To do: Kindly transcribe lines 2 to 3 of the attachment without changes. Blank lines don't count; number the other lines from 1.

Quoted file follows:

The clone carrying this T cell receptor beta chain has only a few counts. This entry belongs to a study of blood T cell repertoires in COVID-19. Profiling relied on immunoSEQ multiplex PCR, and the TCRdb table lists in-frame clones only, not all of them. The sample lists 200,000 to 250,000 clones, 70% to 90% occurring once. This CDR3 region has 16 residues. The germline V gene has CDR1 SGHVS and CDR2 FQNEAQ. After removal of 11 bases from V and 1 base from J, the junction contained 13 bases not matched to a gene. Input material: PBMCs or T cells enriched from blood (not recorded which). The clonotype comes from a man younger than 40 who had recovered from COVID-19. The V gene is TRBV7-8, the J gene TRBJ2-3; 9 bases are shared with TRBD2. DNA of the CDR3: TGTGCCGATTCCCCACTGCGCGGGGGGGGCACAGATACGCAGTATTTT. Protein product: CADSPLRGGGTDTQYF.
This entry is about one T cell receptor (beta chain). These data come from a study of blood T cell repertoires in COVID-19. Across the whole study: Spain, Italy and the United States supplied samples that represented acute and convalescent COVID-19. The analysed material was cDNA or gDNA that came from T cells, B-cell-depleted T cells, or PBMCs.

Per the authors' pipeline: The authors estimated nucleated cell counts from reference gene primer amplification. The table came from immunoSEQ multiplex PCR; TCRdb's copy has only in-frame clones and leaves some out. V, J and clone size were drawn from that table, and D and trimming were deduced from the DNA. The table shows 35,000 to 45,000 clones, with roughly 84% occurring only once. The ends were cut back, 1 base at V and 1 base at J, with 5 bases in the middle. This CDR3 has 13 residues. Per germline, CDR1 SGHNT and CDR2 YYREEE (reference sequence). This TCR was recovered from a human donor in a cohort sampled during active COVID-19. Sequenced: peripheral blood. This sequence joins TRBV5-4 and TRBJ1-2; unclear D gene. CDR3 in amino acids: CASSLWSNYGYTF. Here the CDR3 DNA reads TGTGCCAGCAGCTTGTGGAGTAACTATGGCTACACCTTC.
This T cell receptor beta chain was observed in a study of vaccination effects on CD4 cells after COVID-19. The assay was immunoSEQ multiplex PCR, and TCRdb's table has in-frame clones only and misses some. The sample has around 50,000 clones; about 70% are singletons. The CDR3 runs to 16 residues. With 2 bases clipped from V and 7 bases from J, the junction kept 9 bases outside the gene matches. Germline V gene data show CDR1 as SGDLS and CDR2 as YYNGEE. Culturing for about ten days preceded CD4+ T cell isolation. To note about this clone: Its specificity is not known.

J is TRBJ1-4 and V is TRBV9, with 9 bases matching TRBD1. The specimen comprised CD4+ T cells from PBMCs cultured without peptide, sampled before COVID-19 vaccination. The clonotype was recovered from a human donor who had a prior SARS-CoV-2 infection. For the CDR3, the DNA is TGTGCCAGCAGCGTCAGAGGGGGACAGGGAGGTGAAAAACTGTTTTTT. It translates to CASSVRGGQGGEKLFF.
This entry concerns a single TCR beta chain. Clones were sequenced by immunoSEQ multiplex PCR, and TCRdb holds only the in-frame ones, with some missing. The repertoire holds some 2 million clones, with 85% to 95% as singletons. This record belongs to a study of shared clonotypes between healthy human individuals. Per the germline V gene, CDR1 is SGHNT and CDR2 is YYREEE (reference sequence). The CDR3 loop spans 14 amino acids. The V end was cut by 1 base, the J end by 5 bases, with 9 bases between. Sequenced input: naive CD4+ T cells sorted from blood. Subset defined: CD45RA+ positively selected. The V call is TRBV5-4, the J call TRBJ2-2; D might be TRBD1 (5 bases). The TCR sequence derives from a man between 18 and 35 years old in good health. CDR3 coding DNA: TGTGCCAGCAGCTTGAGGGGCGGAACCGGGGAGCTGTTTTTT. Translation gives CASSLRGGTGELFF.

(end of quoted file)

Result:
This entry is about one T cell receptor (beta chain). These data come from a study of blood T cell repertoires in COVID-19. Across the whole study: Spain, Italy and the United States supplied samples that represented acute and convalescent COVID-19. The analysed material was cDNA or gDNA that came from T cells, B-cell-depleted T cells, or PBMCs.

Per the authors' pipeline: The authors estimated nucleated cell counts from reference gene primer amplification. The table came from immunoSEQ multiplex PCR; TCRdb's copy has only in-frame clones and leaves some out. V, J and clone size were drawn from that table, and D and trimming were deduced from the DNA. The table shows 35,000 to 45,000 clones, with roughly 84% occurring only once. The ends were cut back, 1 base at V and 1 base at J, with 5 bases in the middle. This CDR3 has 13 residues. Per germline, CDR1 SGHNT and CDR2 YYREEE (reference sequence). This TCR was recovered from a human donor in a cohort sampled during active COVID-19. Sequenced: peripheral blood. This sequence joins TRBV5-4 and TRBJ1-2; unclear D gene. CDR3 in amino acids: CASSLWSNYGYTF. Here the CDR3 DNA reads TGTGCCAGCAGCTTGTGGAGTAACTATGGCTACACCTTC.